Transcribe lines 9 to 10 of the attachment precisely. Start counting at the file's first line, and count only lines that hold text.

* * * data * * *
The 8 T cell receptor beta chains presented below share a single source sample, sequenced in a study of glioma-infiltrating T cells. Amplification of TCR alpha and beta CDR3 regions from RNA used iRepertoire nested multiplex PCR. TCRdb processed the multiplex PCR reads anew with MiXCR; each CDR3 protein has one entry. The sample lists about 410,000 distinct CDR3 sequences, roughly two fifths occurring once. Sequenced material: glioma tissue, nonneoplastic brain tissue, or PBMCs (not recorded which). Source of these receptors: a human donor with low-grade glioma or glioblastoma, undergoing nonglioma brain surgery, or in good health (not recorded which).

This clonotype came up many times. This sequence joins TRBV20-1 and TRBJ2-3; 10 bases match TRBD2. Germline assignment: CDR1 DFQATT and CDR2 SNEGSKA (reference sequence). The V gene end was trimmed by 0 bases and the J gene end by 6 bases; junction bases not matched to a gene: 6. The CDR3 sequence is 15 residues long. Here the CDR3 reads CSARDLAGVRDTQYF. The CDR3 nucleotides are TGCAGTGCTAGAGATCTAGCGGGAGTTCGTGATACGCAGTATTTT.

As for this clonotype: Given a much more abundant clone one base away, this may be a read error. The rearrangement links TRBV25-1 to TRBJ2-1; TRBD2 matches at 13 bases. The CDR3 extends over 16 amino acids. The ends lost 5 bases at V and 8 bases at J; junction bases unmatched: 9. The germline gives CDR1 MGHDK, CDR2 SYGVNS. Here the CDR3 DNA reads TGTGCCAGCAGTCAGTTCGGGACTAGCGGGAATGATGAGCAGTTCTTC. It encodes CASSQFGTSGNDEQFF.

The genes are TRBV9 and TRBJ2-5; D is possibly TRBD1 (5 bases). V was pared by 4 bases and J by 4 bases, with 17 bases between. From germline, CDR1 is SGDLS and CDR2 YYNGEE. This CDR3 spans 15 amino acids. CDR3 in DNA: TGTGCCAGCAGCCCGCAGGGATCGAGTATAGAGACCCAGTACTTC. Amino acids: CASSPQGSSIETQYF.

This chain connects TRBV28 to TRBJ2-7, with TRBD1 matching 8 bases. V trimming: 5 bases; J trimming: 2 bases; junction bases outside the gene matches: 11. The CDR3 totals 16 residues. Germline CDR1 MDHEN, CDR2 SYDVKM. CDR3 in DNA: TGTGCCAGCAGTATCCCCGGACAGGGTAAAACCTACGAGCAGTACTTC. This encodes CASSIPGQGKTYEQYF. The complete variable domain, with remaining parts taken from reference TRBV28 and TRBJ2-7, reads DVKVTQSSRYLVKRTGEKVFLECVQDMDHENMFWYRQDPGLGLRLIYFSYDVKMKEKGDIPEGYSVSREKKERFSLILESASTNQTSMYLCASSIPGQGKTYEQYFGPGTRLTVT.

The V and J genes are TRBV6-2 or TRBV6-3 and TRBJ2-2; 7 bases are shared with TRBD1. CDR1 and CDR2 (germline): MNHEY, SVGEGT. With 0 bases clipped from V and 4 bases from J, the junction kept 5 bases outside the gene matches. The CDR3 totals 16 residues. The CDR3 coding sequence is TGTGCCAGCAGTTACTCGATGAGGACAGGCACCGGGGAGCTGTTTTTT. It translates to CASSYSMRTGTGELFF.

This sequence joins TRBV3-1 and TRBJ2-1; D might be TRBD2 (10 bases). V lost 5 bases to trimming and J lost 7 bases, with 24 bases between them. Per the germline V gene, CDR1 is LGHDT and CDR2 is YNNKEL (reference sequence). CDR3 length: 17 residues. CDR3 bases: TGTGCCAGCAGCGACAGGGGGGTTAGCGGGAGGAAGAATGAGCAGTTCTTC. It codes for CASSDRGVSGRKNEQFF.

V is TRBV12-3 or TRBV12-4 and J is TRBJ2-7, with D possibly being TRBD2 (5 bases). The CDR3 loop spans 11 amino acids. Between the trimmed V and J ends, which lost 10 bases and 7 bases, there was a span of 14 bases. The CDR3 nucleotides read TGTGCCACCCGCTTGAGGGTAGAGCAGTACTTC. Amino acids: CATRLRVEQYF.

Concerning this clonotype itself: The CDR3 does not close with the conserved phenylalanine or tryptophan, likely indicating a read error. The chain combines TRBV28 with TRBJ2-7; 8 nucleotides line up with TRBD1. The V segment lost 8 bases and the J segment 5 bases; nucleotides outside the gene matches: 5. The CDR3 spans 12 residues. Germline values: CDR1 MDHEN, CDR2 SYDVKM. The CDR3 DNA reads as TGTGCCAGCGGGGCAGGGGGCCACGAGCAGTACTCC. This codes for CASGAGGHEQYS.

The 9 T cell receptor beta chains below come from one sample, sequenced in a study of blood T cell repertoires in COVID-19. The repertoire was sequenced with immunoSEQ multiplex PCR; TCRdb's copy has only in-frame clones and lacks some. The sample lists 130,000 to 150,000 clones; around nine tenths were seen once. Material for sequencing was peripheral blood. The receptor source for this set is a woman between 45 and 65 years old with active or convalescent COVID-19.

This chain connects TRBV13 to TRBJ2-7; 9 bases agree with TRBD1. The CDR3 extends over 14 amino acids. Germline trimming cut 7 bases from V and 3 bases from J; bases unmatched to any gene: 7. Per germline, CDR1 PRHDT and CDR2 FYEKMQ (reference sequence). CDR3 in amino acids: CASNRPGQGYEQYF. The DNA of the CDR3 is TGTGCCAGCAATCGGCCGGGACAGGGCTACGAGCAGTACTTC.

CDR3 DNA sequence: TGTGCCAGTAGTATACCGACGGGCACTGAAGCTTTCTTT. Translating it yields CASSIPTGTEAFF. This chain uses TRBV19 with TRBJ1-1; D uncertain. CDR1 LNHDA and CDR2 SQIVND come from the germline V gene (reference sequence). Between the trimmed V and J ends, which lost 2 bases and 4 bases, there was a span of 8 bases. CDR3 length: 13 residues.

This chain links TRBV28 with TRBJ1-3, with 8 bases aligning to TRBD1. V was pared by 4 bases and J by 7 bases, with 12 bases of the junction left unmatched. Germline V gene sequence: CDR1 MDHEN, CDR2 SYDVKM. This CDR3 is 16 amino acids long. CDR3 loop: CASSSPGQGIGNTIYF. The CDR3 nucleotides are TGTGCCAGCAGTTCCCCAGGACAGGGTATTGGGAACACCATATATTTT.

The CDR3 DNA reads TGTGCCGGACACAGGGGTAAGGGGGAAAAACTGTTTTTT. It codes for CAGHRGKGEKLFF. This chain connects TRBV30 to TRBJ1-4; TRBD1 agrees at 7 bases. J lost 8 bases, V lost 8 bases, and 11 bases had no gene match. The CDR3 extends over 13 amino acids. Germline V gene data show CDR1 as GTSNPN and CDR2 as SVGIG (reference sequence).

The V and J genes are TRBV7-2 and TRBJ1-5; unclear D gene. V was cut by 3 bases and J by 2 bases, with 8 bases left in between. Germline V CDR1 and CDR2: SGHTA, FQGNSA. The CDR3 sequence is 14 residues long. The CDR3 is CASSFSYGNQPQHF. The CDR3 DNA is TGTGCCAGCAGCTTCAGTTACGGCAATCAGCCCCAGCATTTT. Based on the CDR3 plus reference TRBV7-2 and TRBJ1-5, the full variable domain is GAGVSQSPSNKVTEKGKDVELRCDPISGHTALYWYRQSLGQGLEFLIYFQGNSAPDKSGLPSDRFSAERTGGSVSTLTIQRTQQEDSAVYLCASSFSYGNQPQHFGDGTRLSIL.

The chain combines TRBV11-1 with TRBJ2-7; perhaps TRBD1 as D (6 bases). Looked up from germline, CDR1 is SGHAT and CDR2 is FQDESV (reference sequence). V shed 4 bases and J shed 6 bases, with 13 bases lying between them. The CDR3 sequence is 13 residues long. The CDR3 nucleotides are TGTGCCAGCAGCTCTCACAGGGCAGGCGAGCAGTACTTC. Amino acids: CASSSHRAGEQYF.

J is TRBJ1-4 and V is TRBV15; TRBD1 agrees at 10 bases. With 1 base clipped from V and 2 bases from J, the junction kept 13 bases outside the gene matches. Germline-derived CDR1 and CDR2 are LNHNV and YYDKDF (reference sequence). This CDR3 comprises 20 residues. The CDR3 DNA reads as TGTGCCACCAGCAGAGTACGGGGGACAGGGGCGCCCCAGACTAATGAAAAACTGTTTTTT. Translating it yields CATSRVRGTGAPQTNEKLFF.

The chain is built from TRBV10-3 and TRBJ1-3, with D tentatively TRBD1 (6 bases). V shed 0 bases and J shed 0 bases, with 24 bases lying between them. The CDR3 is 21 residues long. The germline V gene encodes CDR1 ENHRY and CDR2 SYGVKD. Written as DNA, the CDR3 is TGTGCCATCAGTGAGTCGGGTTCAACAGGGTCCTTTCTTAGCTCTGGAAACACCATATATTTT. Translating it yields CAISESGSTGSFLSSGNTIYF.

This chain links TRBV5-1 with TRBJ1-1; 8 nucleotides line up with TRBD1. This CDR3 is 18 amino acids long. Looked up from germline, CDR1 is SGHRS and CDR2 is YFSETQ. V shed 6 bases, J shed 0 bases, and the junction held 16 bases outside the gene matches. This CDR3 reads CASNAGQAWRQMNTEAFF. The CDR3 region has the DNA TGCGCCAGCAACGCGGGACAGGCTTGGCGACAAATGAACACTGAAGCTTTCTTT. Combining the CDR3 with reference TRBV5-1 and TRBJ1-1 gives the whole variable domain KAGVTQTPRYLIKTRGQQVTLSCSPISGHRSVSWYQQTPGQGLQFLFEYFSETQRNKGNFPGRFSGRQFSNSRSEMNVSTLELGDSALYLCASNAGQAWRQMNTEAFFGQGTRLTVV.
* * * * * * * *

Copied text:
Concerning this clonotype itself: The CDR3 does not close with the conserved phenylalanine or tryptophan, likely indicating a read error. The chain combines TRBV28 with TRBJ2-7; 8 nucleotides line up with TRBD1. The V segment lost 8 bases and the J segment 5 bases; nucleotides outside the gene matches: 5. The CDR3 spans 12 residues. Germline values: CDR1 MDHEN, CDR2 SYDVKM. The CDR3 DNA reads as TGTGCCAGCGGGGCAGGGGGCCACGAGCAGTACTCC. This codes for CASGAGGHEQYS.

The 9 T cell receptor beta chains below come from one sample, sequenced in a study of blood T cell repertoires in COVID-19. The repertoire was sequenced with immunoSEQ multiplex PCR; TCRdb's copy has only in-frame clones and lacks some. The sample lists 130,000 to 150,000 clones; around nine tenths were seen once. Material for sequencing was peripheral blood. The receptor source for this set is a woman between 45 and 65 years old with active or convalescent COVID-19.